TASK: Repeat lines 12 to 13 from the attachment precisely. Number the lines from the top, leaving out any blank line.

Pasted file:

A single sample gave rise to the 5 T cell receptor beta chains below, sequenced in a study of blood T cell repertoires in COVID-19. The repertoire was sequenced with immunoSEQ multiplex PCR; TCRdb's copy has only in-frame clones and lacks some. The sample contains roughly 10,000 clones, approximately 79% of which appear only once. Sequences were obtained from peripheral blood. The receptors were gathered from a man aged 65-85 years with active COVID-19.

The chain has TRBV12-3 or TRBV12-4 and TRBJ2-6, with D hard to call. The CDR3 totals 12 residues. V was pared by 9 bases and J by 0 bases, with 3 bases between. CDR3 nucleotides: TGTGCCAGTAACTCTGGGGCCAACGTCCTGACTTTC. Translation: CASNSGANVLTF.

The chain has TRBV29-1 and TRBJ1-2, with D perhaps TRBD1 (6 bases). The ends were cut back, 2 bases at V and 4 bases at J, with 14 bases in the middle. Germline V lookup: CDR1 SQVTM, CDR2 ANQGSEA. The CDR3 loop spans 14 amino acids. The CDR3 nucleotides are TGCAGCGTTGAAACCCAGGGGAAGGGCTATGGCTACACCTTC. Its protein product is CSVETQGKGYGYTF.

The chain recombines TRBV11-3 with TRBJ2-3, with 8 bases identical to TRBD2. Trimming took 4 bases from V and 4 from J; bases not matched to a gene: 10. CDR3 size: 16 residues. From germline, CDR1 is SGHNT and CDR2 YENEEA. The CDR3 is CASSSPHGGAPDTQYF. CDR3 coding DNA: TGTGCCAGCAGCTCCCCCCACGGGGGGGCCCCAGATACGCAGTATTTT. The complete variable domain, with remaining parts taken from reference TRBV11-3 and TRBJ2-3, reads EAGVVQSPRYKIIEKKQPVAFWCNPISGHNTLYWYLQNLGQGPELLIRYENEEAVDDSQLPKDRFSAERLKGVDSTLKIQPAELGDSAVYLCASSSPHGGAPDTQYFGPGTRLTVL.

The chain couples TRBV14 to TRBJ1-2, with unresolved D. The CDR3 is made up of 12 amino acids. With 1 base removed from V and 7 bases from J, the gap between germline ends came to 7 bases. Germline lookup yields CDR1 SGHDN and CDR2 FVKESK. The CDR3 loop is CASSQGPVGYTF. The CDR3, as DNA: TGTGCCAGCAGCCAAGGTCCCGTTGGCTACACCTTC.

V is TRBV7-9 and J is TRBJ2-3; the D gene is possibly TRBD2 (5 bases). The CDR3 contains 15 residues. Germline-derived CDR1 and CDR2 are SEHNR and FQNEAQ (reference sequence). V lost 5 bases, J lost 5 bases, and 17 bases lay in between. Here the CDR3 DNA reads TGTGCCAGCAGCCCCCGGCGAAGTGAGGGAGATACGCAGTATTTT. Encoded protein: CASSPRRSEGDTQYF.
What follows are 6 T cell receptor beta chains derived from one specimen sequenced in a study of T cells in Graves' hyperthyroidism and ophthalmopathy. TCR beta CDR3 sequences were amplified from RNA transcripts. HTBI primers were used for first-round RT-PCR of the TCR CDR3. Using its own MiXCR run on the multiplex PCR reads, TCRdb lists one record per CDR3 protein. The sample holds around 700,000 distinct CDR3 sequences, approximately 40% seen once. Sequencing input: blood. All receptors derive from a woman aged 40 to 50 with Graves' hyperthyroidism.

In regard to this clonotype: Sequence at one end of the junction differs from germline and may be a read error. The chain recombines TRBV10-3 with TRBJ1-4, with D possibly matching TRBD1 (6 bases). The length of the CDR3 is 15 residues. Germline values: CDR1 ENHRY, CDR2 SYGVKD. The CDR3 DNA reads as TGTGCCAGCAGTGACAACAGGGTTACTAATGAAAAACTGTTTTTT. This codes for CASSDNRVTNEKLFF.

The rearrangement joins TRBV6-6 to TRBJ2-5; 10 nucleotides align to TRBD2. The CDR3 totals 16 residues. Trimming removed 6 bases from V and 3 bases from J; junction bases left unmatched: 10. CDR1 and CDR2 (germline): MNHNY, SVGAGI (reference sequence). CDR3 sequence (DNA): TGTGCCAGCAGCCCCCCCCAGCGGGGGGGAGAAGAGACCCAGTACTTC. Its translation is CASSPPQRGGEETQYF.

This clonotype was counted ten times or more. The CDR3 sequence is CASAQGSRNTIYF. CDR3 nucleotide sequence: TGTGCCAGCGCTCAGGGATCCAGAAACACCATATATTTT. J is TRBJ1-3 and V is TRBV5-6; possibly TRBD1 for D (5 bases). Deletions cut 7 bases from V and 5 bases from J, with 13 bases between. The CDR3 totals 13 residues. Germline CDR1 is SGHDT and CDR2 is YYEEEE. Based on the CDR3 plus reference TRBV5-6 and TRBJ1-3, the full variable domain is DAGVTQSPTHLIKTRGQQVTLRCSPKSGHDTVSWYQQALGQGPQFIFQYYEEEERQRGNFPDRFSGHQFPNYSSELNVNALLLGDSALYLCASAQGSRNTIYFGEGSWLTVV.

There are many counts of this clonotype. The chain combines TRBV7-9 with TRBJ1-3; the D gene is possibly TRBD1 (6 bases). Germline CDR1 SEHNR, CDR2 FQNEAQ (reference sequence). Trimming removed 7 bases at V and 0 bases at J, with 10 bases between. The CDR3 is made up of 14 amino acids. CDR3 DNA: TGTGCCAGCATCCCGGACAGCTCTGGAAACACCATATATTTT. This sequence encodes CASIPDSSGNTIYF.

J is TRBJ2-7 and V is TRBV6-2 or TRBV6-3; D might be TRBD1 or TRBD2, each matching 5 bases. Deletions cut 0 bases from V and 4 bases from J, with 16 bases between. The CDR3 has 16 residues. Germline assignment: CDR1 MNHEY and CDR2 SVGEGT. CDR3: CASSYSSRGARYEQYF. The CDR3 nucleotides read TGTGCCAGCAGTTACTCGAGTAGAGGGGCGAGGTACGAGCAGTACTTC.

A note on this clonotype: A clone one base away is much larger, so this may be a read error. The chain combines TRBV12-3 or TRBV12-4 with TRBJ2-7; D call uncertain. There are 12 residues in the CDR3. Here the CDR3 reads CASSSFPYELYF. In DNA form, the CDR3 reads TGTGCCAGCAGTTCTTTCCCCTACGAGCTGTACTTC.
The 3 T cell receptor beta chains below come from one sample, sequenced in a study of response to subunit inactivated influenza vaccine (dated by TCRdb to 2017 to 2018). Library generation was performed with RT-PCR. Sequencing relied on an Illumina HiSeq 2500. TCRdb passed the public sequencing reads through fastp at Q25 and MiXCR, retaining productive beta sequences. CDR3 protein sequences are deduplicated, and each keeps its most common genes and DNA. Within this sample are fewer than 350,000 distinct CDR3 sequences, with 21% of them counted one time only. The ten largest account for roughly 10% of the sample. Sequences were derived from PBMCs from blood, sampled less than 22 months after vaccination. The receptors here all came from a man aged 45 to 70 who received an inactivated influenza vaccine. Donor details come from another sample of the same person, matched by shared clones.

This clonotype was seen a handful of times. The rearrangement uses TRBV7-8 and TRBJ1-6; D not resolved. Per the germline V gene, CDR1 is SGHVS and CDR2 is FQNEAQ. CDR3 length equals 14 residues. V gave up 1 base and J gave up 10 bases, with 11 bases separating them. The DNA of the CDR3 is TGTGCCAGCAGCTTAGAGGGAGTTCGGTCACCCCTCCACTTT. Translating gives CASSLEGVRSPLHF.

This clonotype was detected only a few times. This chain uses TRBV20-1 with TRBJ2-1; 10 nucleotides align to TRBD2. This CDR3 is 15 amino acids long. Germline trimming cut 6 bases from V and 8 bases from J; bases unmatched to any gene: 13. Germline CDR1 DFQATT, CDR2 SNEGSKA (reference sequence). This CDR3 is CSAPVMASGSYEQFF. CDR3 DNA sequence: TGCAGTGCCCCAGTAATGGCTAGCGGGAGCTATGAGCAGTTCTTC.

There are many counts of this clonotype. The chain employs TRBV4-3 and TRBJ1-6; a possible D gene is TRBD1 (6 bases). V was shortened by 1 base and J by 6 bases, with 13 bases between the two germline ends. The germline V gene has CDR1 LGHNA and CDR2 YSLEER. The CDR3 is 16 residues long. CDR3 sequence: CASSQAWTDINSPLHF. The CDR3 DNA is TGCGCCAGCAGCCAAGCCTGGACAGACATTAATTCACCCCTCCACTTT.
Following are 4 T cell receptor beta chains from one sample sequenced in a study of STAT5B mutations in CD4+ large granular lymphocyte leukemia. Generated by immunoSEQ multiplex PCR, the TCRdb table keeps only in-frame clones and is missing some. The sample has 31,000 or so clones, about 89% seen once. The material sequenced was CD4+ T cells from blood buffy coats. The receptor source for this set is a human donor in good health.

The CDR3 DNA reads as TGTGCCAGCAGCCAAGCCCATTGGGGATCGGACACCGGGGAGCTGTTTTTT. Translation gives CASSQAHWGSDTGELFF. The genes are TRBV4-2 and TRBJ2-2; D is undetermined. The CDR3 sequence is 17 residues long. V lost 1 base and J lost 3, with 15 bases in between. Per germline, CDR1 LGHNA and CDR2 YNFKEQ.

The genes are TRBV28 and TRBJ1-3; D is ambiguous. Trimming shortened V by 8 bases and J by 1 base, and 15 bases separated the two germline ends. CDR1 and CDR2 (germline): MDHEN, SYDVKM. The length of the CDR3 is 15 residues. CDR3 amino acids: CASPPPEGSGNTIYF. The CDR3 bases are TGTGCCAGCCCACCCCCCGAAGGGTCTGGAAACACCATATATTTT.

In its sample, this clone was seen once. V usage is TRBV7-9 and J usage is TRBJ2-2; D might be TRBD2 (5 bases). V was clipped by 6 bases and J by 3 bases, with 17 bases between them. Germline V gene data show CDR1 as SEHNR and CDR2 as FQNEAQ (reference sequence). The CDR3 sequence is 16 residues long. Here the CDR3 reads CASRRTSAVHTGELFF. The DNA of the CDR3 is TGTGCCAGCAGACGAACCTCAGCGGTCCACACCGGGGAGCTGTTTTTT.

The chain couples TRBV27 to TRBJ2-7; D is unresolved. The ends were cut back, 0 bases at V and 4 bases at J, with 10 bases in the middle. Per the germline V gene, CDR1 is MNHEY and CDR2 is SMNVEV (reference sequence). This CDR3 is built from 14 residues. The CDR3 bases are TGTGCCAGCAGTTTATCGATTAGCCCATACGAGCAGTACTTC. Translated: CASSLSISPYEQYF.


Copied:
J is TRBJ2-7 and V is TRBV6-2 or TRBV6-3; D might be TRBD1 or TRBD2, each matching 5 bases. Deletions cut 0 bases from V and 4 bases from J, with 16 bases between. The CDR3 has 16 residues. Germline assignment: CDR1 MNHEY and CDR2 SVGEGT. CDR3: CASSYSSRGARYEQYF. The CDR3 nucleotides read TGTGCCAGCAGTTACTCGAGTAGAGGGGCGAGGTACGAGCAGTACTTC.

A note on this clonotype: A clone one base away is much larger, so this may be a read error. The chain combines TRBV12-3 or TRBV12-4 with TRBJ2-7; D call uncertain. There are 12 residues in the CDR3. Here the CDR3 reads CASSSFPYELYF. In DNA form, the CDR3 reads TGTGCCAGCAGTTCTTTCCCCTACGAGCTGTACTTC.